- Protein shakes. Protein shakes make a quick and easy protein breakfast. You can use a plant-based or animal-sourced form of protein. Some protein powders will even mix right into your coffee or tea. You want to make sure you use a high-quality protein powder that does not contain:
High Protein Lunch Ideas
- Add Protein to Salads. Salads are a great way to load up on protein and veggies. Add things to create a superfood salad recipe that keeps you full. Try:
- Leftover meat
- Cottage cheese
- Substitute meat for bread. Instead of going for a sandwich, make a meat roll-up. To make a quick lunch-to-go use a couple slices of thin turkey breast wrapped around:
- Top with an egg. Eggs can also be added to your lunch as egg salad. Or just a hardboiled egg along with your regular meal.
- Add beans. Plant-based protein is a quick easy meal. Try a can of rinsed chickpeas mixed with quinoa, fresh parsley and tomato. Add in some feta cheese for extra "yum" and protein.
- High protein soup. Soup or pureed food is great for seniors who struggle with tough textures. You can slow cook stews and soups to make meat or beans softer and easier to digest.
High Protein Dinner Ideas
Most North Americans consume most of their protein at dinner. Protein does not need to be evenly spaced throughout the day. If you like protein later in the day, take advantage of this.
A serving size for a meat protein is typically the size of your palm.
- Have a steak. Beef is a high protein food. If you choose a lean cut of meat, you can increase your portion and protein content.
- Grill chicken breast. Chicken is another meat that you can eat more of if you choose a lean cut. A grilled chicken breast is quick, simple and tasty to add to a plate of vegetables or high protein grains.
- Add some cheese. Cheese adds flavor and is a nice start or finish to a meal. Try a cup of cottage cheese, a few slices of hard cheese or sprinkling cheese onto your soup as a finishing touch!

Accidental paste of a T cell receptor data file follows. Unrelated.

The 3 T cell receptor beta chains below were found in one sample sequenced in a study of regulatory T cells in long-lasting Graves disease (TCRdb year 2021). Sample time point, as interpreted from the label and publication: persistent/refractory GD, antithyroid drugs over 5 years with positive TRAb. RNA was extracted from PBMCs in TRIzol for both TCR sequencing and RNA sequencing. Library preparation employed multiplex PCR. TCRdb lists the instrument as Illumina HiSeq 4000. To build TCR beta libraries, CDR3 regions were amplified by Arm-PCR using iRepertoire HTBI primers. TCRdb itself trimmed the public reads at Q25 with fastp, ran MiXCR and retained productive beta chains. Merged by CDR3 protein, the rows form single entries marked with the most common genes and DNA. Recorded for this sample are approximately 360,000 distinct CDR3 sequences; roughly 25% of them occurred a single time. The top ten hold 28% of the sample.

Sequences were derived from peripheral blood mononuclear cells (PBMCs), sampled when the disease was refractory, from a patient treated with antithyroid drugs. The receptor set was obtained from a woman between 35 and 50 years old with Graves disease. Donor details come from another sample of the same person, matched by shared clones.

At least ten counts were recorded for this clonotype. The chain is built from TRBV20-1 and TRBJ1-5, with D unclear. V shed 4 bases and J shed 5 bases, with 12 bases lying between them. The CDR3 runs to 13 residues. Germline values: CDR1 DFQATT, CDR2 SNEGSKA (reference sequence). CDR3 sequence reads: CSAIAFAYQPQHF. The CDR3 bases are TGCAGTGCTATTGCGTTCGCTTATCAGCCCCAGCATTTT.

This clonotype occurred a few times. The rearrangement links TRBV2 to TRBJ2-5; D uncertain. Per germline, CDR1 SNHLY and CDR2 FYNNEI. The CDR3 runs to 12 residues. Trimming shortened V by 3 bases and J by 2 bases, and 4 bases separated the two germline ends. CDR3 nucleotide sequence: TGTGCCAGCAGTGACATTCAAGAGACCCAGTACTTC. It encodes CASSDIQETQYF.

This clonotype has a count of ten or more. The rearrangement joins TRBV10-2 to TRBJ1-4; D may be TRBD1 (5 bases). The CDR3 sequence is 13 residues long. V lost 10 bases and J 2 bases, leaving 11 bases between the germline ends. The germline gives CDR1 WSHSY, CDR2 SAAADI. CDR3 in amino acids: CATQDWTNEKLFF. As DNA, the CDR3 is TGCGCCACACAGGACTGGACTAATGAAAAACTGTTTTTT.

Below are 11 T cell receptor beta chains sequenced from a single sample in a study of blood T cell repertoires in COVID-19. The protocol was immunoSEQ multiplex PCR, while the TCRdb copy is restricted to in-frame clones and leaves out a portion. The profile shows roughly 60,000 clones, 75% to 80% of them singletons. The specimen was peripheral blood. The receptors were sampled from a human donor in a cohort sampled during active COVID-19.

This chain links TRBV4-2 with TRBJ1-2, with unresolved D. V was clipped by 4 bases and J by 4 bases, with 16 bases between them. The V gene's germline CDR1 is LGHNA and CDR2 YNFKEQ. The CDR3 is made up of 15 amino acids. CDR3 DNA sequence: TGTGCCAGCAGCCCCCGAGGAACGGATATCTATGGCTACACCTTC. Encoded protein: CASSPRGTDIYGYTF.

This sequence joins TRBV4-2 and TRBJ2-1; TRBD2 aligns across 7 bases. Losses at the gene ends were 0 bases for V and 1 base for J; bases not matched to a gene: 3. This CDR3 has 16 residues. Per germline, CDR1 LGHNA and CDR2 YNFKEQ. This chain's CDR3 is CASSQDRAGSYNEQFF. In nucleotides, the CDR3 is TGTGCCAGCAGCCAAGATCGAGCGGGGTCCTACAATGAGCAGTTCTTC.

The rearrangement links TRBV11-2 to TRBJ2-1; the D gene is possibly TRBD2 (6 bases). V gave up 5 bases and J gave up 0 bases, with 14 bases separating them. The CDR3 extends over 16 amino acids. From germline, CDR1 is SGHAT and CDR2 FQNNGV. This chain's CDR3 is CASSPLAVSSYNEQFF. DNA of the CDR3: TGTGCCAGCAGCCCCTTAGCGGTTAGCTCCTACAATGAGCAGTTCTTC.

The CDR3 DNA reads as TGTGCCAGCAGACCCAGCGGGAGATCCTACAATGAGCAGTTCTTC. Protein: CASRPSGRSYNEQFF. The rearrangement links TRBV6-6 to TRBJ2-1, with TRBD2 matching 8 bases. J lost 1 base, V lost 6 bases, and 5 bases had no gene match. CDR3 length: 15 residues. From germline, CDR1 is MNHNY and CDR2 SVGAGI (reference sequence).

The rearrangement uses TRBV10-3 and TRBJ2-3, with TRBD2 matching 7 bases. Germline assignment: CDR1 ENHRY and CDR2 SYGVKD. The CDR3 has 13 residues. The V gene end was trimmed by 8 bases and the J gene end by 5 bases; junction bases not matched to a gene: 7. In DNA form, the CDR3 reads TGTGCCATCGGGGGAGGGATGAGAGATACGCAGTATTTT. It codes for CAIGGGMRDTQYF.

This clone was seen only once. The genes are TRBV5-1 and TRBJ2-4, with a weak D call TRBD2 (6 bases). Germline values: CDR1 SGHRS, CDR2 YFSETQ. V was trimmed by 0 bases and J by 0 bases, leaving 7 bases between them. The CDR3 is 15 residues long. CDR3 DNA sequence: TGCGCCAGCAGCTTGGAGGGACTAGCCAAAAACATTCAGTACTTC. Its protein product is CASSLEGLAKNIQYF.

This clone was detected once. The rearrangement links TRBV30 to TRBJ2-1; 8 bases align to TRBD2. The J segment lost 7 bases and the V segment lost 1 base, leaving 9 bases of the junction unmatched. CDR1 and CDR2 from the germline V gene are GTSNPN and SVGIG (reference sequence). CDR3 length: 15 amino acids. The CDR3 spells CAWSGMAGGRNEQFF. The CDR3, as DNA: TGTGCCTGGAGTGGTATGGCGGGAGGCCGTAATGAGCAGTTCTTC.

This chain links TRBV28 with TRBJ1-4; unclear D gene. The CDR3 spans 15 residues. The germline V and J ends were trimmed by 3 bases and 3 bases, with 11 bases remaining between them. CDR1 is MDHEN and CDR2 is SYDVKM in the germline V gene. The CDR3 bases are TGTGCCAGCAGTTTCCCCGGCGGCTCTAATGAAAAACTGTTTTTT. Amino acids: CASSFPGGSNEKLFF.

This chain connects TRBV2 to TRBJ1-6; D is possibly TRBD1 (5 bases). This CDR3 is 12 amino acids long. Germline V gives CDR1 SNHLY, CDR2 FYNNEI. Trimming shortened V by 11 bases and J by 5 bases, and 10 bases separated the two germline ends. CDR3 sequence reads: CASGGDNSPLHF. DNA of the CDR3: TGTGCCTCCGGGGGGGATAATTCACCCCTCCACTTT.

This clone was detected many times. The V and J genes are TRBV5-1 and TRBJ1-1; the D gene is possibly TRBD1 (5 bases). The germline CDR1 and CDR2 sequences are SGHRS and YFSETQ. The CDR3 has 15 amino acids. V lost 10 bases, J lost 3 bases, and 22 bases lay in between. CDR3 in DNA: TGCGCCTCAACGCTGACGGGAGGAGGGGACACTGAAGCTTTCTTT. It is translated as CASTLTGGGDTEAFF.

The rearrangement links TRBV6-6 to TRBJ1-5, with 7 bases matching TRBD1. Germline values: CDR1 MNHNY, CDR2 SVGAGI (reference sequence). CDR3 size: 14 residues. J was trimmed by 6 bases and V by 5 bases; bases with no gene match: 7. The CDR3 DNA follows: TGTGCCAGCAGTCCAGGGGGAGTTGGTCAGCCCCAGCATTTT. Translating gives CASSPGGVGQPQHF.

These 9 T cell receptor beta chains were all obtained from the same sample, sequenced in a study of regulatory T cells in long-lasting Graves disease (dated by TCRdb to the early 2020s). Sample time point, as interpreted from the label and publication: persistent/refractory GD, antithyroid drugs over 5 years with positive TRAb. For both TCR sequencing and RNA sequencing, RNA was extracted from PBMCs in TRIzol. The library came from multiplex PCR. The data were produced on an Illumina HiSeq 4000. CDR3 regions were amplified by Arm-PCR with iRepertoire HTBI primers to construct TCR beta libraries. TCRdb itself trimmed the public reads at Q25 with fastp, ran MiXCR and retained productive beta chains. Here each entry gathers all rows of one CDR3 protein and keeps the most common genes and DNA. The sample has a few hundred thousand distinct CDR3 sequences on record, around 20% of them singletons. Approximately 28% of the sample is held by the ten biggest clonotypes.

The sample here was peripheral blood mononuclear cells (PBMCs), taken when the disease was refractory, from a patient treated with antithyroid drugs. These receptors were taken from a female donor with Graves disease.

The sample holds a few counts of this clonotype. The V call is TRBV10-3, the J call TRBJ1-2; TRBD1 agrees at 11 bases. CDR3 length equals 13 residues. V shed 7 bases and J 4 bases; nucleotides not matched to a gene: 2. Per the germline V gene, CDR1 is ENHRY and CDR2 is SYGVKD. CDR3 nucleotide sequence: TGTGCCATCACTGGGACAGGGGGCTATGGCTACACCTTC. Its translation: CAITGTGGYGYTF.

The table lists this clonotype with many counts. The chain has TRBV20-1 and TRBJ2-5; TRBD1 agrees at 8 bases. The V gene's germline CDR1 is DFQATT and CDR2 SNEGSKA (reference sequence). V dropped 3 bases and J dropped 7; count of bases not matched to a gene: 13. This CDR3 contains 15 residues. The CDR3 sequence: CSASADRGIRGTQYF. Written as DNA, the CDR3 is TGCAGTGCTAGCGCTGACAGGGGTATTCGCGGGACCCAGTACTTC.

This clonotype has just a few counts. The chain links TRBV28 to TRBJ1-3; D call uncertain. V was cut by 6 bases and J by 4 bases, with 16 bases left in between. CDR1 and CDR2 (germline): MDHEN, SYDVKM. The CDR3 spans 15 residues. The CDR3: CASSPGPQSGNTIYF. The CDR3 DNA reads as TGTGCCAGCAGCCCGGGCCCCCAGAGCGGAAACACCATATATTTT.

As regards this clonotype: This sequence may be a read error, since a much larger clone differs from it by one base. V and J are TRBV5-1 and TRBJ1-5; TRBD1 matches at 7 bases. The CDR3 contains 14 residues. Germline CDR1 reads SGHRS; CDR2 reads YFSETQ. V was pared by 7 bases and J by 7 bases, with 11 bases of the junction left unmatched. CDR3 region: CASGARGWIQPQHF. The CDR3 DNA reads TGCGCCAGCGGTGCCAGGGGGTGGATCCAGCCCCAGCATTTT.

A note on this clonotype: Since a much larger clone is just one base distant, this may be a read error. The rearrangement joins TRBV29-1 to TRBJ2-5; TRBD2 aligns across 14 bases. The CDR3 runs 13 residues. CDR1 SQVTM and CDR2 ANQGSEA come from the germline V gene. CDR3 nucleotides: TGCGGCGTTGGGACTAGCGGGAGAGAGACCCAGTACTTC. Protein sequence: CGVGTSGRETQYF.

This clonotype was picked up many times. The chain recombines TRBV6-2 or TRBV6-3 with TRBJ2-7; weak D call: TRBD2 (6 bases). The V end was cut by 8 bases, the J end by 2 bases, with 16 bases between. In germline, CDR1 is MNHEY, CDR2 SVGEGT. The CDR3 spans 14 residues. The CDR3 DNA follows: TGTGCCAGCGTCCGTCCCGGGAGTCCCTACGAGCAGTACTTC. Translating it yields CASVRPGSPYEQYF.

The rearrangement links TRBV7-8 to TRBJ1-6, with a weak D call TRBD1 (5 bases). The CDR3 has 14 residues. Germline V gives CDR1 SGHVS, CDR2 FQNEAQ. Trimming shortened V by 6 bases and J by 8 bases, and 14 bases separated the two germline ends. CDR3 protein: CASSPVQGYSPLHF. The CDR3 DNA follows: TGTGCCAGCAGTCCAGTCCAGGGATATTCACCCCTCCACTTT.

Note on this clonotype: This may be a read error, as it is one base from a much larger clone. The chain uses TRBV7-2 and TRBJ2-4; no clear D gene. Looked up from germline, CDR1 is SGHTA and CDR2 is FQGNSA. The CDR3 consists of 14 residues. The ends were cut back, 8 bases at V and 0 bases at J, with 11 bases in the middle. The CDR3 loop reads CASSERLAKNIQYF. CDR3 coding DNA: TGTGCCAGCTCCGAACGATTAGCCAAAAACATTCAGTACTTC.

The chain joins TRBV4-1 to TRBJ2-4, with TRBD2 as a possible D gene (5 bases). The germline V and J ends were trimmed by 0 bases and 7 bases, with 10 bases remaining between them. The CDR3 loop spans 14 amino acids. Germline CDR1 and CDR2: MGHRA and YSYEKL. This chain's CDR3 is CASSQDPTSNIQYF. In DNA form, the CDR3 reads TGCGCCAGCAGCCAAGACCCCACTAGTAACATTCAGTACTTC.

- Try fish. Fish provides extra options for variety. There are many different types of fish that you can add to your dinner. An average serving of tuna or salmon will give you about 25 grams of protein. Canned and frozen fish are also great choices.
- Meatless Monday. Add in a plant-based meal such as a chickpea falafel, tofu added to a stir-fry, or a hearty five bean soup or chili. Beans tend to have about 15 grams of protein per cup but are low in fat and high in fiber. Try going meat free once a week to mix it up!
High Protein Snacks
Snacks are another place to add in another protein punch. Try a combination of fresh fruits or veggies with:
- Smoked salmon
- Nuts (almonds, hazelnuts, mixed nuts, peanuts, peanut butter, sunflower seeds, walnuts)
- Healthy meat jerky
Making sure that your diet includes enough protein can keep you healthy. You may have more energy and your muscles and bones will be stronger. Try adding some of these foods to your next meal.
Spring Vegetable Chicken Pot Pie
Promote proper nutrition for yourself and your loved ones with these amazing chicken and spring vegetable pot pies. The markets are brimming with fresh shell peas, potatoes, and pearl onions but frozen options are available as well.
Peas are often overlooked as a healthy option, but they are a complex starch full of fiber, minerals, and vitamins. Marrying them in a rich sauce, along with potatoes, pearl onions, carrots, chicken, and tarragon, while finishing with a topping of either store-purchased biscuits or homemade dough makes for a tasty lunch or dinner option.
Prep Time: 15 minutes
Cook Time: 25 minutes
1 tsp olive oil
½ cup pearl onions
½ cup shelled peas
2 small red skin new potatoes (cut in half lengthwise then cut into quarter-inch half-discs)
1 carrot (cut in half lengthwise then cut into quarter-inch half-discs)
¼ tsp dried tarragon
1 tsp sea salt
½ tsp black pepper (ground)
2 tsp tapioca flour
1 cup chicken bone broth or chicken stock
1 cup leftover diced or shredded chicken
4 pre-made biscuit rounds or this recipe
- In a medium pot, add one teaspoon of olive oil over medium-high heat. Add the carrots and onions and sauté for 3 minutes.
- Add the red potatoes, peas, salt, pepper, and tarragon and sauté for 30 seconds and then turn off the heat.
- In a small bowl, combine two teaspoons of tapioca powder and two tablespoons of the chicken bone broth. Mix together until smooth.
- Turn the heat on the vegetables back onto medium high heat and add the remaining the remaining bone broth into the vegetable mixture.
- Add the tapioca and broth to the mixture and cook until bubbly (about two minutes).
- Turn off the heat and add the chicken to the mixture.
- Divide the filling into four 5-7 ounce oven-proof ramekins or an 8-inch by 8-inch pan.
- Top with 4 biscuit rounds.
- Bake at 400 degrees for 18-20 minutes or until biscuits have risen and are slightly brown.
- Remove the pot pies from the oven and enjoy immediately.
Amount Per Serving
% Daily Value *
Total Fat 8 g
Saturated Fat 3 g
Monounsaturated Fat 2 g
Polyunsaturated Fat 2 g
Trans Fat 0 g
Cholesterol 0 mg
Sodium 864 mg
Potassium 774 mg
Total Carbohydrate 42 g
Dietary Fiber 4 g
Sugars 8 g
Protein 8 g
* The Percent Daily Values are based on a 2,000 calorie diet, so your values may change depending on your calorie needs. The values here may not be 100% accurate because the recipes have not been professionally evaluated nor have they been evaluated by the U.S. FDA.